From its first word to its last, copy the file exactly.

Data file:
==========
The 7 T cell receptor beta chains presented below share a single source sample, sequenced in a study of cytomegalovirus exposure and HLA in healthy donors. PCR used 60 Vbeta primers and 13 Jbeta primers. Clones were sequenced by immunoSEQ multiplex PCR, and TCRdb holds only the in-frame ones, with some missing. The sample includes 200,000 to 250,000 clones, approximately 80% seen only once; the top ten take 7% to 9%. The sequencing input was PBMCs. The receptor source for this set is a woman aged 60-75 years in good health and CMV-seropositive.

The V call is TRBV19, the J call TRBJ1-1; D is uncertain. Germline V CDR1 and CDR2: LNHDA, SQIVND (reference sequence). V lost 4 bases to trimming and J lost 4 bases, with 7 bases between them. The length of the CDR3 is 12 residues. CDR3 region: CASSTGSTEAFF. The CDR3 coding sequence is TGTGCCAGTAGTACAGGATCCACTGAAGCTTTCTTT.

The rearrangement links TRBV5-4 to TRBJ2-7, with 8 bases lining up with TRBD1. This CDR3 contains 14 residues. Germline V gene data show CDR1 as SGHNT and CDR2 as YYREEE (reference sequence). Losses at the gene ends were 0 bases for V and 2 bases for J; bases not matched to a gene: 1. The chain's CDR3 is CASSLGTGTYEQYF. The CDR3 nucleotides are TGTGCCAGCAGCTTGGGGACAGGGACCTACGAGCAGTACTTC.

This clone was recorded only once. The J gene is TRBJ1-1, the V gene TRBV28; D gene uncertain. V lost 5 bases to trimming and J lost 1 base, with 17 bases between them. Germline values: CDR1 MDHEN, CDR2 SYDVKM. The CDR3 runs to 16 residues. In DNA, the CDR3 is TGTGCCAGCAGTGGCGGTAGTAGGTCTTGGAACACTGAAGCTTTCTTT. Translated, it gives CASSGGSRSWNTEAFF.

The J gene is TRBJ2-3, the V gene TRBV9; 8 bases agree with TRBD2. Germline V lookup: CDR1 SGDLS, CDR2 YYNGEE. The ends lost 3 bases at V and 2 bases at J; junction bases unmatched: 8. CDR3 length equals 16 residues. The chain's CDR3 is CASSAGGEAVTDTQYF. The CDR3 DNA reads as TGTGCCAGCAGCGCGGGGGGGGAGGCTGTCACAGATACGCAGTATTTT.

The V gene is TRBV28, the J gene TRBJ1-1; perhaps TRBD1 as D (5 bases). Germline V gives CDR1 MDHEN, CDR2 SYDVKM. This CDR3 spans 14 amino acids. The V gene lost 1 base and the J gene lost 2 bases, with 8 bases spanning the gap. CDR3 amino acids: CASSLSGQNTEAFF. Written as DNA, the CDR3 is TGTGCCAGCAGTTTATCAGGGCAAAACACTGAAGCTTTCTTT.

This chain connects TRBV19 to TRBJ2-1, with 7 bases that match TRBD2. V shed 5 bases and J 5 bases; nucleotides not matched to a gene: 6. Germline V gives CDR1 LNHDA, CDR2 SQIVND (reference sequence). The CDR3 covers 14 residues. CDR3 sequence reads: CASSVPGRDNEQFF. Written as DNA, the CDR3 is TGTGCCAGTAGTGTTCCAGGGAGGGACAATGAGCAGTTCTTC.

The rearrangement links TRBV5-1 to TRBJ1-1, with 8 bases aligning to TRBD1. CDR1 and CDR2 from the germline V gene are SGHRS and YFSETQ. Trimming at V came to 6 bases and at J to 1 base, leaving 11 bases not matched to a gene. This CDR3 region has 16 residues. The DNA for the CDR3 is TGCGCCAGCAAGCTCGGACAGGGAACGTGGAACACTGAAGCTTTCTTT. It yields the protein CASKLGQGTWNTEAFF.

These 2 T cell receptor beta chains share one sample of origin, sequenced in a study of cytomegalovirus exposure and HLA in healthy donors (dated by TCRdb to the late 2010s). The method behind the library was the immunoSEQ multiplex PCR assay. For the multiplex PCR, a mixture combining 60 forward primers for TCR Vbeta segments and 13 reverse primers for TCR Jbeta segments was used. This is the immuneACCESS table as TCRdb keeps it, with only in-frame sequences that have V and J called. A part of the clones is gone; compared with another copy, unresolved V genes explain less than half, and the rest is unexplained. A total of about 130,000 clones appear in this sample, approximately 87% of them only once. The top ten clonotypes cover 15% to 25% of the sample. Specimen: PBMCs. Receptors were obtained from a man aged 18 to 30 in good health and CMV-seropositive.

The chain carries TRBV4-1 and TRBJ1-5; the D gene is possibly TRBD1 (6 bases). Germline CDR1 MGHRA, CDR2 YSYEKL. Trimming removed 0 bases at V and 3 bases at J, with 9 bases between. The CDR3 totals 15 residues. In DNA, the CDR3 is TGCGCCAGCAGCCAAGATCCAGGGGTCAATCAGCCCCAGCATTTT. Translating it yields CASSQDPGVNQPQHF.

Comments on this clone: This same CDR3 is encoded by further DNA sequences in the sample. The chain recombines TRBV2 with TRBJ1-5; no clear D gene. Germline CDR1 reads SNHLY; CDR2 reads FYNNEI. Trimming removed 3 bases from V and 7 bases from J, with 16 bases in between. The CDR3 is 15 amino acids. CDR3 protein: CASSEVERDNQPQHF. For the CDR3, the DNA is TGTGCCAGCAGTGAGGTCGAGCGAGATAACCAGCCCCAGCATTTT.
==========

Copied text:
The 7 T cell receptor beta chains presented below share a single source sample, sequenced in a study of cytomegalovirus exposure and HLA in healthy donors. PCR used 60 Vbeta primers and 13 Jbeta primers. Clones were sequenced by immunoSEQ multiplex PCR, and TCRdb holds only the in-frame ones, with some missing. The sample includes 200,000 to 250,000 clones, approximately 80% seen only once; the top ten take 7% to 9%. The sequencing input was PBMCs. The receptor source for this set is a woman aged 60-75 years in good health and CMV-seropositive.

The V call is TRBV19, the J call TRBJ1-1; D is uncertain. Germline V CDR1 and CDR2: LNHDA, SQIVND (reference sequence). V lost 4 bases to trimming and J lost 4 bases, with 7 bases between them. The length of the CDR3 is 12 residues. CDR3 region: CASSTGSTEAFF. The CDR3 coding sequence is TGTGCCAGTAGTACAGGATCCACTGAAGCTTTCTTT.

The rearrangement links TRBV5-4 to TRBJ2-7, with 8 bases lining up with TRBD1. This CDR3 contains 14 residues. Germline V gene data show CDR1 as SGHNT and CDR2 as YYREEE (reference sequence). Losses at the gene ends were 0 bases for V and 2 bases for J; bases not matched to a gene: 1. The chain's CDR3 is CASSLGTGTYEQYF. The CDR3 nucleotides are TGTGCCAGCAGCTTGGGGACAGGGACCTACGAGCAGTACTTC.

This clone was recorded only once. The J gene is TRBJ1-1, the V gene TRBV28; D gene uncertain. V lost 5 bases to trimming and J lost 1 base, with 17 bases between them. Germline values: CDR1 MDHEN, CDR2 SYDVKM. The CDR3 runs to 16 residues. In DNA, the CDR3 is TGTGCCAGCAGTGGCGGTAGTAGGTCTTGGAACACTGAAGCTTTCTTT. Translated, it gives CASSGGSRSWNTEAFF.

The J gene is TRBJ2-3, the V gene TRBV9; 8 bases agree with TRBD2. Germline V lookup: CDR1 SGDLS, CDR2 YYNGEE. The ends lost 3 bases at V and 2 bases at J; junction bases unmatched: 8. CDR3 length equals 16 residues. The chain's CDR3 is CASSAGGEAVTDTQYF. The CDR3 DNA reads as TGTGCCAGCAGCGCGGGGGGGGAGGCTGTCACAGATACGCAGTATTTT.

The V gene is TRBV28, the J gene TRBJ1-1; perhaps TRBD1 as D (5 bases). Germline V gives CDR1 MDHEN, CDR2 SYDVKM. This CDR3 spans 14 amino acids. The V gene lost 1 base and the J gene lost 2 bases, with 8 bases spanning the gap. CDR3 amino acids: CASSLSGQNTEAFF. Written as DNA, the CDR3 is TGTGCCAGCAGTTTATCAGGGCAAAACACTGAAGCTTTCTTT.

This chain connects TRBV19 to TRBJ2-1, with 7 bases that match TRBD2. V shed 5 bases and J 5 bases; nucleotides not matched to a gene: 6. Germline V gives CDR1 LNHDA, CDR2 SQIVND (reference sequence). The CDR3 covers 14 residues. CDR3 sequence reads: CASSVPGRDNEQFF. Written as DNA, the CDR3 is TGTGCCAGTAGTGTTCCAGGGAGGGACAATGAGCAGTTCTTC.

The rearrangement links TRBV5-1 to TRBJ1-1, with 8 bases aligning to TRBD1. CDR1 and CDR2 from the germline V gene are SGHRS and YFSETQ. Trimming at V came to 6 bases and at J to 1 base, leaving 11 bases not matched to a gene. This CDR3 region has 16 residues. The DNA for the CDR3 is TGCGCCAGCAAGCTCGGACAGGGAACGTGGAACACTGAAGCTTTCTTT. It yields the protein CASKLGQGTWNTEAFF.

These 2 T cell receptor beta chains share one sample of origin, sequenced in a study of cytomegalovirus exposure and HLA in healthy donors (dated by TCRdb to the late 2010s). The method behind the library was the immunoSEQ multiplex PCR assay. For the multiplex PCR, a mixture combining 60 forward primers for TCR Vbeta segments and 13 reverse primers for TCR Jbeta segments was used. This is the immuneACCESS table as TCRdb keeps it, with only in-frame sequences that have V and J called. A part of the clones is gone; compared with another copy, unresolved V genes explain less than half, and the rest is unexplained. A total of about 130,000 clones appear in this sample, approximately 87% of them only once. The top ten clonotypes cover 15% to 25% of the sample. Specimen: PBMCs. Receptors were obtained from a man aged 18 to 30 in good health and CMV-seropositive.

The chain carries TRBV4-1 and TRBJ1-5; the D gene is possibly TRBD1 (6 bases). Germline CDR1 MGHRA, CDR2 YSYEKL. Trimming removed 0 bases at V and 3 bases at J, with 9 bases between. The CDR3 totals 15 residues. In DNA, the CDR3 is TGCGCCAGCAGCCAAGATCCAGGGGTCAATCAGCCCCAGCATTTT. Translating it yields CASSQDPGVNQPQHF.

Comments on this clone: This same CDR3 is encoded by further DNA sequences in the sample. The chain recombines TRBV2 with TRBJ1-5; no clear D gene. Germline CDR1 reads SNHLY; CDR2 reads FYNNEI. Trimming removed 3 bases from V and 7 bases from J, with 16 bases in between. The CDR3 is 15 amino acids. CDR3 protein: CASSEVERDNQPQHF. For the CDR3, the DNA is TGTGCCAGCAGTGAGGTCGAGCGAGATAACCAGCCCCAGCATTTT.